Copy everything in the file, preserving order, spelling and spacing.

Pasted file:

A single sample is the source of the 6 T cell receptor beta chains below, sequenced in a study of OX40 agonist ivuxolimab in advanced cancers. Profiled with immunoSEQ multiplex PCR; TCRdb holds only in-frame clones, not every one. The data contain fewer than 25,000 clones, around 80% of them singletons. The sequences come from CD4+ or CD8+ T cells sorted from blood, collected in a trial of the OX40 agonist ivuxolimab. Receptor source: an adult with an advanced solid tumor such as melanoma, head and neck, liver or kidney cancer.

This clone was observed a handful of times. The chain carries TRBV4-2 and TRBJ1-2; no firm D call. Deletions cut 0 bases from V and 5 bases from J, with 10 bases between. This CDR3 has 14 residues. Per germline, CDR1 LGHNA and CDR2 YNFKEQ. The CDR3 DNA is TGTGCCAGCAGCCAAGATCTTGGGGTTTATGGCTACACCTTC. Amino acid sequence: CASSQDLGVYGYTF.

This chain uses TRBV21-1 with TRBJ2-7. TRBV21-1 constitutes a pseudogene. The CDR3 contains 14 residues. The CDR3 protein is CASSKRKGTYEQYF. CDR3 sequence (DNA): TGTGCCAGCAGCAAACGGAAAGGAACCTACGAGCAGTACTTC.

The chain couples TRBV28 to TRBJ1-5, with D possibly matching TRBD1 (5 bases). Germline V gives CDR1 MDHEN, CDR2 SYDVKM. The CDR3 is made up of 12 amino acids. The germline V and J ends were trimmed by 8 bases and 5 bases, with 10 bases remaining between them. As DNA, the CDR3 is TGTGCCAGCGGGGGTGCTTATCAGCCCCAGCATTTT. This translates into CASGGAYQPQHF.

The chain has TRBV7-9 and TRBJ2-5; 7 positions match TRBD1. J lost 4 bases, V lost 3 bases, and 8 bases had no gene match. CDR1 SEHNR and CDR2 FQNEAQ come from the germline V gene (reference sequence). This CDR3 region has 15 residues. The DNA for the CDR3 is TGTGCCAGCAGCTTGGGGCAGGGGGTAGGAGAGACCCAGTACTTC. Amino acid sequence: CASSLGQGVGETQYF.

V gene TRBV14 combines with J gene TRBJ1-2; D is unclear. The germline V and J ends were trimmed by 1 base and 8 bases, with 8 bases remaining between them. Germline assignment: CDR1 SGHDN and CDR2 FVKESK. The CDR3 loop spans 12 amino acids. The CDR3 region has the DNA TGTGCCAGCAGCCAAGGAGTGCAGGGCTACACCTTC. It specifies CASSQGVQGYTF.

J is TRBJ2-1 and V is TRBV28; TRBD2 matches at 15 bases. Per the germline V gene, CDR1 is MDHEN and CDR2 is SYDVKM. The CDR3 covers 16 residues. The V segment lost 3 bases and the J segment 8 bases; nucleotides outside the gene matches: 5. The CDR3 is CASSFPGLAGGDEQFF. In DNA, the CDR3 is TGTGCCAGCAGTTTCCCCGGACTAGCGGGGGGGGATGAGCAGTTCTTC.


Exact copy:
A single sample is the source of the 6 T cell receptor beta chains below, sequenced in a study of OX40 agonist ivuxolimab in advanced cancers. Profiled with immunoSEQ multiplex PCR; TCRdb holds only in-frame clones, not every one. The data contain fewer than 25,000 clones, around 80% of them singletons. The sequences come from CD4+ or CD8+ T cells sorted from blood, collected in a trial of the OX40 agonist ivuxolimab. Receptor source: an adult with an advanced solid tumor such as melanoma, head and neck, liver or kidney cancer.

This clone was observed a handful of times. The chain carries TRBV4-2 and TRBJ1-2; no firm D call. Deletions cut 0 bases from V and 5 bases from J, with 10 bases between. This CDR3 has 14 residues. Per germline, CDR1 LGHNA and CDR2 YNFKEQ. The CDR3 DNA is TGTGCCAGCAGCCAAGATCTTGGGGTTTATGGCTACACCTTC. Amino acid sequence: CASSQDLGVYGYTF.

This chain uses TRBV21-1 with TRBJ2-7. TRBV21-1 constitutes a pseudogene. The CDR3 contains 14 residues. The CDR3 protein is CASSKRKGTYEQYF. CDR3 sequence (DNA): TGTGCCAGCAGCAAACGGAAAGGAACCTACGAGCAGTACTTC.

The chain couples TRBV28 to TRBJ1-5, with D possibly matching TRBD1 (5 bases). Germline V gives CDR1 MDHEN, CDR2 SYDVKM. The CDR3 is made up of 12 amino acids. The germline V and J ends were trimmed by 8 bases and 5 bases, with 10 bases remaining between them. As DNA, the CDR3 is TGTGCCAGCGGGGGTGCTTATCAGCCCCAGCATTTT. This translates into CASGGAYQPQHF.

The chain has TRBV7-9 and TRBJ2-5; 7 positions match TRBD1. J lost 4 bases, V lost 3 bases, and 8 bases had no gene match. CDR1 SEHNR and CDR2 FQNEAQ come from the germline V gene (reference sequence). This CDR3 region has 15 residues. The DNA for the CDR3 is TGTGCCAGCAGCTTGGGGCAGGGGGTAGGAGAGACCCAGTACTTC. Amino acid sequence: CASSLGQGVGETQYF.

V gene TRBV14 combines with J gene TRBJ1-2; D is unclear. The germline V and J ends were trimmed by 1 base and 8 bases, with 8 bases remaining between them. Germline assignment: CDR1 SGHDN and CDR2 FVKESK. The CDR3 loop spans 12 amino acids. The CDR3 region has the DNA TGTGCCAGCAGCCAAGGAGTGCAGGGCTACACCTTC. It specifies CASSQGVQGYTF.

J is TRBJ2-1 and V is TRBV28; TRBD2 matches at 15 bases. Per the germline V gene, CDR1 is MDHEN and CDR2 is SYDVKM. The CDR3 covers 16 residues. The V segment lost 3 bases and the J segment 8 bases; nucleotides outside the gene matches: 5. The CDR3 is CASSFPGLAGGDEQFF. In DNA, the CDR3 is TGTGCCAGCAGTTTCCCCGGACTAGCGGGGGGGGATGAGCAGTTCTTC.